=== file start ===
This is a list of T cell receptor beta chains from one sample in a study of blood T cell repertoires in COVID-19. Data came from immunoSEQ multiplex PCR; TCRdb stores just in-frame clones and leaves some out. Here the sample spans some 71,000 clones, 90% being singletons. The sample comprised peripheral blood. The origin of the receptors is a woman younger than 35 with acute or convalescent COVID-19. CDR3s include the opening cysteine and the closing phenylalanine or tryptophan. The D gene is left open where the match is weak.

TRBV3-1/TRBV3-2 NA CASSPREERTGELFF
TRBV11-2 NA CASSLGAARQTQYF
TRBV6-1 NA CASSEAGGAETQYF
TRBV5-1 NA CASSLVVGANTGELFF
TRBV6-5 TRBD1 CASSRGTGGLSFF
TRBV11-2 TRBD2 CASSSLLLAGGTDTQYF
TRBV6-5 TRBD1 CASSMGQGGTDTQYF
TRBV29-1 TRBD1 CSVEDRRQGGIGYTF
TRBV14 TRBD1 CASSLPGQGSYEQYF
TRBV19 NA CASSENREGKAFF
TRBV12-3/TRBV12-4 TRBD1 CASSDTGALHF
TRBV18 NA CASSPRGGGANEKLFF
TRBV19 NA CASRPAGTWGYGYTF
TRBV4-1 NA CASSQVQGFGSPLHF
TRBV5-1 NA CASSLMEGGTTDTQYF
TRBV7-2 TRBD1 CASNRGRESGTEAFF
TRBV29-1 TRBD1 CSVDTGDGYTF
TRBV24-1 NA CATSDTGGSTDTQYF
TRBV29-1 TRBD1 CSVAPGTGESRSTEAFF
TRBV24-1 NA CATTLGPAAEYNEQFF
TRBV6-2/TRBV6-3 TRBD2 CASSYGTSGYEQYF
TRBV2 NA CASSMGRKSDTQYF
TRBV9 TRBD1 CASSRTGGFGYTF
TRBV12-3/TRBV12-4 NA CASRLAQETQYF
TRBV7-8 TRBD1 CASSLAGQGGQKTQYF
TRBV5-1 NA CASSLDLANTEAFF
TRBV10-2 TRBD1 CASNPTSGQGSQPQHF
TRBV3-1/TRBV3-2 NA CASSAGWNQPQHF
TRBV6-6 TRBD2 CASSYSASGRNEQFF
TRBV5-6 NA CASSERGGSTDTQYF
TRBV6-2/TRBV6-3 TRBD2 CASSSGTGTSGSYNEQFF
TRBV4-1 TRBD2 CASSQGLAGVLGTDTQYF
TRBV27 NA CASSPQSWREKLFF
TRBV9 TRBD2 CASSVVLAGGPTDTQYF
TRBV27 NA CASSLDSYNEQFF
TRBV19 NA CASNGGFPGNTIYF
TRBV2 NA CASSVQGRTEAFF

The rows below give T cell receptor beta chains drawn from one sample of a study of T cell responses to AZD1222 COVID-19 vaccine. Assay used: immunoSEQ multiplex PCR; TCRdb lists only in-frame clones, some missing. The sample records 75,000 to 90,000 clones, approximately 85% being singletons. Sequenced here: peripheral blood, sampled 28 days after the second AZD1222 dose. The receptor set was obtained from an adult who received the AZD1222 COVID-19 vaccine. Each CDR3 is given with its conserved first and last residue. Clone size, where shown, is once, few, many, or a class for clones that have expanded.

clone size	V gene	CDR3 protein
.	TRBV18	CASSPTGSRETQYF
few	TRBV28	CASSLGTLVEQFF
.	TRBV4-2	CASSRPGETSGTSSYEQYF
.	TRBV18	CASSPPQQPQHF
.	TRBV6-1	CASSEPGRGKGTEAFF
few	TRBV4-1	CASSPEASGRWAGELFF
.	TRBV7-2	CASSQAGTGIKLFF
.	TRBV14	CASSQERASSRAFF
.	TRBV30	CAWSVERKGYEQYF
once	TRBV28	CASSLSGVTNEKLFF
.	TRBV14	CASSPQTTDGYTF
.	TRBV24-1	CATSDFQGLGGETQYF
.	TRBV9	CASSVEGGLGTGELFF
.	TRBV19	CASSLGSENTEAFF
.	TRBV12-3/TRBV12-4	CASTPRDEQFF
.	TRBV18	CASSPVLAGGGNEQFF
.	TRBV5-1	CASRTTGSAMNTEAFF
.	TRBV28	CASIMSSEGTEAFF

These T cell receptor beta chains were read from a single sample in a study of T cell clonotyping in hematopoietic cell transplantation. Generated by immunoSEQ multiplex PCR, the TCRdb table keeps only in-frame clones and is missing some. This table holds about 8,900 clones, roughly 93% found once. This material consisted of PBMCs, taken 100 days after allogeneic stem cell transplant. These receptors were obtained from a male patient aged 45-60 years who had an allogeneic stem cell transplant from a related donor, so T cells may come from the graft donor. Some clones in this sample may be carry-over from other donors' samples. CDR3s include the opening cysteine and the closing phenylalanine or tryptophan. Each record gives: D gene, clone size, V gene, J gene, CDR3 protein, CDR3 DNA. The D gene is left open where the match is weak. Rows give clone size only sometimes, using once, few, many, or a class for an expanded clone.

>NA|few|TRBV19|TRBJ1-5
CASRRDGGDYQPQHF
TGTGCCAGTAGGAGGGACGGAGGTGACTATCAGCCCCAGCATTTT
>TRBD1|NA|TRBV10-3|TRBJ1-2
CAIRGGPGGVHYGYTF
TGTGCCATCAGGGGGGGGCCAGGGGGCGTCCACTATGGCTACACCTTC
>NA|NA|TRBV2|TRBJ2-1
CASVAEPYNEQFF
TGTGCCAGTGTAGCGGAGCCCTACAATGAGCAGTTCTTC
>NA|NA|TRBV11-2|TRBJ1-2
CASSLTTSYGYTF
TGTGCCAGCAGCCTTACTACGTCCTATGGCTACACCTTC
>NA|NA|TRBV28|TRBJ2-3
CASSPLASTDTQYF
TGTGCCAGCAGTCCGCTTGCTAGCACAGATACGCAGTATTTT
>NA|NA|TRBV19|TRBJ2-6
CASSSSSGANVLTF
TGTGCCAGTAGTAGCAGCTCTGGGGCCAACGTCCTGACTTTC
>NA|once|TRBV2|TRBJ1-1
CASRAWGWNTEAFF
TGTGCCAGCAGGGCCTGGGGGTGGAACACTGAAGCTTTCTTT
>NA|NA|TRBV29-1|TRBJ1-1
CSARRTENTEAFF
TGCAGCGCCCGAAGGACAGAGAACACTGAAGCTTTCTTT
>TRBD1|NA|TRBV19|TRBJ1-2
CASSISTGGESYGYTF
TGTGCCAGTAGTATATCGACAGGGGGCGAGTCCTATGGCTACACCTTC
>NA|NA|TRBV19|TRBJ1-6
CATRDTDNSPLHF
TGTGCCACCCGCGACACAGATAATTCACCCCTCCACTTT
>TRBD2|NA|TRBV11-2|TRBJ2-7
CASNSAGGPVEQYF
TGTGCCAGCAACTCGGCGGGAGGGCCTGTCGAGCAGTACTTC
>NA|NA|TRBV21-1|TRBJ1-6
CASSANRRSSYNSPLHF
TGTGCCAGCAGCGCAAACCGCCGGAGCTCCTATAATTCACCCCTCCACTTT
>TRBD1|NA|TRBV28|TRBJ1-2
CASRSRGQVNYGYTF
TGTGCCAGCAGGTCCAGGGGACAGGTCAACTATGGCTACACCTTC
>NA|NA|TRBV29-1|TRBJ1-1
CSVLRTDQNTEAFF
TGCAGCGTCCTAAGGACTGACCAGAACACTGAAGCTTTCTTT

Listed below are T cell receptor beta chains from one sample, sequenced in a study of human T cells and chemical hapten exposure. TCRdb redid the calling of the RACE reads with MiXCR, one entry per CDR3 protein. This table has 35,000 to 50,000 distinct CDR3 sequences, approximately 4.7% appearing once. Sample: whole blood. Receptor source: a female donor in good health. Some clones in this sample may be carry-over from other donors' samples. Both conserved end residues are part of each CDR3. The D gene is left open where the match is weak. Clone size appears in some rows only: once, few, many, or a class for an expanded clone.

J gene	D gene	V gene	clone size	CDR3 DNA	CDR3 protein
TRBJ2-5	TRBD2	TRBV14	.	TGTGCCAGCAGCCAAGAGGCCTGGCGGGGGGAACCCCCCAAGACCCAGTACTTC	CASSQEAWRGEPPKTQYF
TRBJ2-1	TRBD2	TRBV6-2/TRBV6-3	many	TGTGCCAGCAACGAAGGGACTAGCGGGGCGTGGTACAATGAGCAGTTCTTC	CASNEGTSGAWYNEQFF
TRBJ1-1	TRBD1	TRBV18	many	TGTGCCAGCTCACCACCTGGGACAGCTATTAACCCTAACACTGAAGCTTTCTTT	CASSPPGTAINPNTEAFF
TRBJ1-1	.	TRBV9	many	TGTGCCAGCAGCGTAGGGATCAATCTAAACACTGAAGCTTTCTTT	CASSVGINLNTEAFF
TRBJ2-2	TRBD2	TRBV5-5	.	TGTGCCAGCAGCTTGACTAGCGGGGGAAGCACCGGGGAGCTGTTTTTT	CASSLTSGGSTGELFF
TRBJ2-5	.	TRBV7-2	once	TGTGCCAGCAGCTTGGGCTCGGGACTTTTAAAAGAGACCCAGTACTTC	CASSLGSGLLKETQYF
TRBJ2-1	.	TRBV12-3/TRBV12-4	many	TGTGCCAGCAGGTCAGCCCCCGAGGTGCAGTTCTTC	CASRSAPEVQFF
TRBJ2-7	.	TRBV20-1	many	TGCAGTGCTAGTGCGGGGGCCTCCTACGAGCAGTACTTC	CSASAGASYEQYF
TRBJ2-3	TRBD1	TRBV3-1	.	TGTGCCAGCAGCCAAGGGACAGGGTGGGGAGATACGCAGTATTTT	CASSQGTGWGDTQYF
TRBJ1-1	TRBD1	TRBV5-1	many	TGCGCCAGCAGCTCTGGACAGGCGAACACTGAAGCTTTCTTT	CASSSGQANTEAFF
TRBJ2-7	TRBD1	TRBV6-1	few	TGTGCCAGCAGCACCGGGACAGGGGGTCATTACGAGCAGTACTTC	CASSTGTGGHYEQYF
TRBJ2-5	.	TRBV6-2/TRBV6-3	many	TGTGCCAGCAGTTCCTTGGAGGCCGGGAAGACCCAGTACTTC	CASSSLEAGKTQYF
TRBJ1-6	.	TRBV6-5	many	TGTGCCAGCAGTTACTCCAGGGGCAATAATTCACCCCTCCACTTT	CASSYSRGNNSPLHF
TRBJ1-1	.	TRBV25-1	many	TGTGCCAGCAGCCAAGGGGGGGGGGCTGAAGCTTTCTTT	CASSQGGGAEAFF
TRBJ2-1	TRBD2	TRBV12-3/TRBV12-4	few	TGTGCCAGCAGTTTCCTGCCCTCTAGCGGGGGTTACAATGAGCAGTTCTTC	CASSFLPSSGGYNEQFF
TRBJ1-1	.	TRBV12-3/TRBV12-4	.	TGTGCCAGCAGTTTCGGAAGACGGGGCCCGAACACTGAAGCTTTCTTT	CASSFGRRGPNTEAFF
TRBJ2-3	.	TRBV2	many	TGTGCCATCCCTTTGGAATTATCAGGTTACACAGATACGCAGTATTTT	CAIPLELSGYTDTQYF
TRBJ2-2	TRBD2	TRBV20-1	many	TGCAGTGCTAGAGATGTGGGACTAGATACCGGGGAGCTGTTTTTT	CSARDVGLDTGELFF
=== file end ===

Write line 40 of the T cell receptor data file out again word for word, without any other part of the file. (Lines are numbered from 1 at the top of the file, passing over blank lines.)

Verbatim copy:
clone size	V gene	CDR3 protein